Already this winter, several crashes involving Idaho Transportation Department snow plows have happened. Luckily, most have resulted in nothing more than property damage.
Some have sent ITD and civilian drivers to the hospital.
I was on the scene of one of these recent crashes where a civilian was sent to the hospital for apparent minor injuries. I did what I could to help at the scene, but it was obvious the crash – and the resulting injuries – affected others more than me.
While I’ll make no suggestion that I did anything special (what I learned in that flagging class did come in handy after all), the first few moments after an accident always seems surreal to me. Surprise is quickly replaced with concern, adrenaline rushes through the body, and then a feeling of regret might creep in.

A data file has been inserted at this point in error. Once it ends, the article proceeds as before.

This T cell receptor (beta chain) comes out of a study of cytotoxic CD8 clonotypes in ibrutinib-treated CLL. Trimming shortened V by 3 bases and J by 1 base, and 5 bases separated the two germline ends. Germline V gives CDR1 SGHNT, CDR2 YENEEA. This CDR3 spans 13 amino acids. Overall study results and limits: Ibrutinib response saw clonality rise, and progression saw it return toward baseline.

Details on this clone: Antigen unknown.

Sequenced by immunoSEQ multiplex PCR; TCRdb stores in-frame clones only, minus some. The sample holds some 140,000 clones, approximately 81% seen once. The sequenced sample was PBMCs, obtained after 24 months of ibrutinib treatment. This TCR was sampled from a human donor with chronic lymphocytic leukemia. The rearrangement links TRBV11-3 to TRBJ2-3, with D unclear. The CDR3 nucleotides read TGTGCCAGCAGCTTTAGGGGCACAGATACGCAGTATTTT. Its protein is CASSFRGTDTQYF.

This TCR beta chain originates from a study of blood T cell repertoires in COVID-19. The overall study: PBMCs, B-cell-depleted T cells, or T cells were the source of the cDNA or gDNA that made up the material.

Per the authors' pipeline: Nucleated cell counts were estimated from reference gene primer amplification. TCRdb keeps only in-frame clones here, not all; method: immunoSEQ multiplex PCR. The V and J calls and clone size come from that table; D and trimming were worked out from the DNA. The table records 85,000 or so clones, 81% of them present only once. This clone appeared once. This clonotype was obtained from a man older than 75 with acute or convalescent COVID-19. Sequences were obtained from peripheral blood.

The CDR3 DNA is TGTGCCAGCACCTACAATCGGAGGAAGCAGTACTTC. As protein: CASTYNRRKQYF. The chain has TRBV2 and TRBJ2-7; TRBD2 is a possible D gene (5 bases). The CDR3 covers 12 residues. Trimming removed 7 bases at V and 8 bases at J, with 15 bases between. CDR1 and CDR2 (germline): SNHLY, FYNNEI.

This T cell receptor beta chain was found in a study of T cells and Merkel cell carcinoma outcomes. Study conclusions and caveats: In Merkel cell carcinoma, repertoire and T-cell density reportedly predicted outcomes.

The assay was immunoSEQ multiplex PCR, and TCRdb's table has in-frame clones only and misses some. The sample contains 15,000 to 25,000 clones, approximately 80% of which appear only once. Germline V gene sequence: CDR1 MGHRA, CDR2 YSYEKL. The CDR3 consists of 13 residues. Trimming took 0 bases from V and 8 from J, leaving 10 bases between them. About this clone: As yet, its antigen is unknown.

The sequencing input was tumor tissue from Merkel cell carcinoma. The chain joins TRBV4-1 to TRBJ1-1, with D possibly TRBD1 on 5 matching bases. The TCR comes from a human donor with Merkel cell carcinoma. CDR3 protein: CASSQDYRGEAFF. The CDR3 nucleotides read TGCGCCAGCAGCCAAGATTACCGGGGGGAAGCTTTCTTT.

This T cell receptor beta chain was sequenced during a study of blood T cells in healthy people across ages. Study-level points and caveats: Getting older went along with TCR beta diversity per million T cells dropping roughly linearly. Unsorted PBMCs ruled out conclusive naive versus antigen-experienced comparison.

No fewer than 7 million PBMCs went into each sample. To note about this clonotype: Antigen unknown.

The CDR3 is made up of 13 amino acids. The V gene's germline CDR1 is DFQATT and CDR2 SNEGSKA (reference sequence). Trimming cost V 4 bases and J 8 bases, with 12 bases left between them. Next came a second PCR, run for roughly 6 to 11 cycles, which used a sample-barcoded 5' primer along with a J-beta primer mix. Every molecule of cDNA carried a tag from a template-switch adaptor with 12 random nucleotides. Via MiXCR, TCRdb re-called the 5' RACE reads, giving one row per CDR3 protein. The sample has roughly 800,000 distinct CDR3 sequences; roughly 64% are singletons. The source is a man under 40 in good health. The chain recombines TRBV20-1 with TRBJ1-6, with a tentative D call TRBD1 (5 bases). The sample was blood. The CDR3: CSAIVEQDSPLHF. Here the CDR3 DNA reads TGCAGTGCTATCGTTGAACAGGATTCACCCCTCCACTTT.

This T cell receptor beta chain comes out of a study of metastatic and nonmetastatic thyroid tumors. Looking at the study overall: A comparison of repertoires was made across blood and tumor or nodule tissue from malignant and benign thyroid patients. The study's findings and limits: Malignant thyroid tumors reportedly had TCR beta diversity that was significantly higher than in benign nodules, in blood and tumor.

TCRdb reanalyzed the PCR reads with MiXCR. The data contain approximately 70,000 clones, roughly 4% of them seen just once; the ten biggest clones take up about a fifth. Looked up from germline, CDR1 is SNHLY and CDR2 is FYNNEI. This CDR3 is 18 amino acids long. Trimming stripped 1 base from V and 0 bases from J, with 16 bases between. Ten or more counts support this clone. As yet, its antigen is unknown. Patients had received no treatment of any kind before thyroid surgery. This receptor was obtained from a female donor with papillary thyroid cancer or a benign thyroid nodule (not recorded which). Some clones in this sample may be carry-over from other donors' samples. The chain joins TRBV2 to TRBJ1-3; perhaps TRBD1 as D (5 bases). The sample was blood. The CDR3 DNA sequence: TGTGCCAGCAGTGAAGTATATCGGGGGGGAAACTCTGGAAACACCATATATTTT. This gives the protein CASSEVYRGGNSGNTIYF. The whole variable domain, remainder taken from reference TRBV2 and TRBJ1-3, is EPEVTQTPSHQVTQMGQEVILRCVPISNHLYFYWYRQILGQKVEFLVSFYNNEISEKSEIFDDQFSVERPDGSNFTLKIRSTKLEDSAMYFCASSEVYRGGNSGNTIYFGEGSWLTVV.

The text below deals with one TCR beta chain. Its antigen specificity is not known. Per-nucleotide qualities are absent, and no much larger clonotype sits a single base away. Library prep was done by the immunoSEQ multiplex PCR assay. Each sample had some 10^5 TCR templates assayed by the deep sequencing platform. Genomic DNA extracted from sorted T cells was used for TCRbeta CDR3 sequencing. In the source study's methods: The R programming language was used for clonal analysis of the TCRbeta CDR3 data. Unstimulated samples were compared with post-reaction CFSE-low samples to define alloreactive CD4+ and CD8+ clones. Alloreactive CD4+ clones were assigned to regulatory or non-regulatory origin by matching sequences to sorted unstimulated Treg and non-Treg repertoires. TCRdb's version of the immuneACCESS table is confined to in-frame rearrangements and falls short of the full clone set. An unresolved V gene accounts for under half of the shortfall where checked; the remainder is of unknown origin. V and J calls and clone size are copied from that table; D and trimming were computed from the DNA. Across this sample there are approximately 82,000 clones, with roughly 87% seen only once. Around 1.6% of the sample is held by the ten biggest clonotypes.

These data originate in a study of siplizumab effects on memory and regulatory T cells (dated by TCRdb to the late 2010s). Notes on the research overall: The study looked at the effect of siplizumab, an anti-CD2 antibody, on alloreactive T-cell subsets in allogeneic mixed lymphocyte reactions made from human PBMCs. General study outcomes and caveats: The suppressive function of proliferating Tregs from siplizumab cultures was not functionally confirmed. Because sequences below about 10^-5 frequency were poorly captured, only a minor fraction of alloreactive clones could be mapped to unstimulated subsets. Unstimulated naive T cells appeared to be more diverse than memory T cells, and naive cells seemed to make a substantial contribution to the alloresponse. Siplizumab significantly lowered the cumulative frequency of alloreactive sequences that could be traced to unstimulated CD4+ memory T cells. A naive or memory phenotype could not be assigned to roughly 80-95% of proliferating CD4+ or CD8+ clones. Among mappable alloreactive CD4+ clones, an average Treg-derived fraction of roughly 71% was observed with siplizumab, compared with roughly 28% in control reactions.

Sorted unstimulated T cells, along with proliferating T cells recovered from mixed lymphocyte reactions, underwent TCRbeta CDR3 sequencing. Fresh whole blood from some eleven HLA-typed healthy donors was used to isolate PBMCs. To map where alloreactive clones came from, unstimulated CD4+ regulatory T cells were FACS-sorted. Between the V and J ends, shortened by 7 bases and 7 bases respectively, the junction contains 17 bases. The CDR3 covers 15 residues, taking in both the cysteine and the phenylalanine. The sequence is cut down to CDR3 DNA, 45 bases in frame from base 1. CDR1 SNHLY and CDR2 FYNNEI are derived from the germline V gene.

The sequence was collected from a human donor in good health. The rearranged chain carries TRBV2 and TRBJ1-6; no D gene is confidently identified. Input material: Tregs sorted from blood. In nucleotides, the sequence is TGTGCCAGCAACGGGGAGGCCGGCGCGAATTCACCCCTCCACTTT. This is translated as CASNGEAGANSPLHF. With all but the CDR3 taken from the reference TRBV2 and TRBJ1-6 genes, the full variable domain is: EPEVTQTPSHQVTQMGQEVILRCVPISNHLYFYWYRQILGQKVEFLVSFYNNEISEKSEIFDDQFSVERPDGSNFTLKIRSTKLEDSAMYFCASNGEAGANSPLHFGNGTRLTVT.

Without much for snow gear, I stood as an observer and flagger in the snow while a sheriff’s deputy investigated, EMS worked with the crash victim, and the other ITD employees did what they had to do to assist around the site.
For me, still learning the structure and duties of ITD, my appreciation of our maintenance crews grows every time I’m around them. It was the human, vulnerable side of the job that showed up on the side of the road.
But, even in the most vulnerable time, the care and professionalism of the crew members for the job was never more apparent.
For more District 4 news see the February edition of Interchange.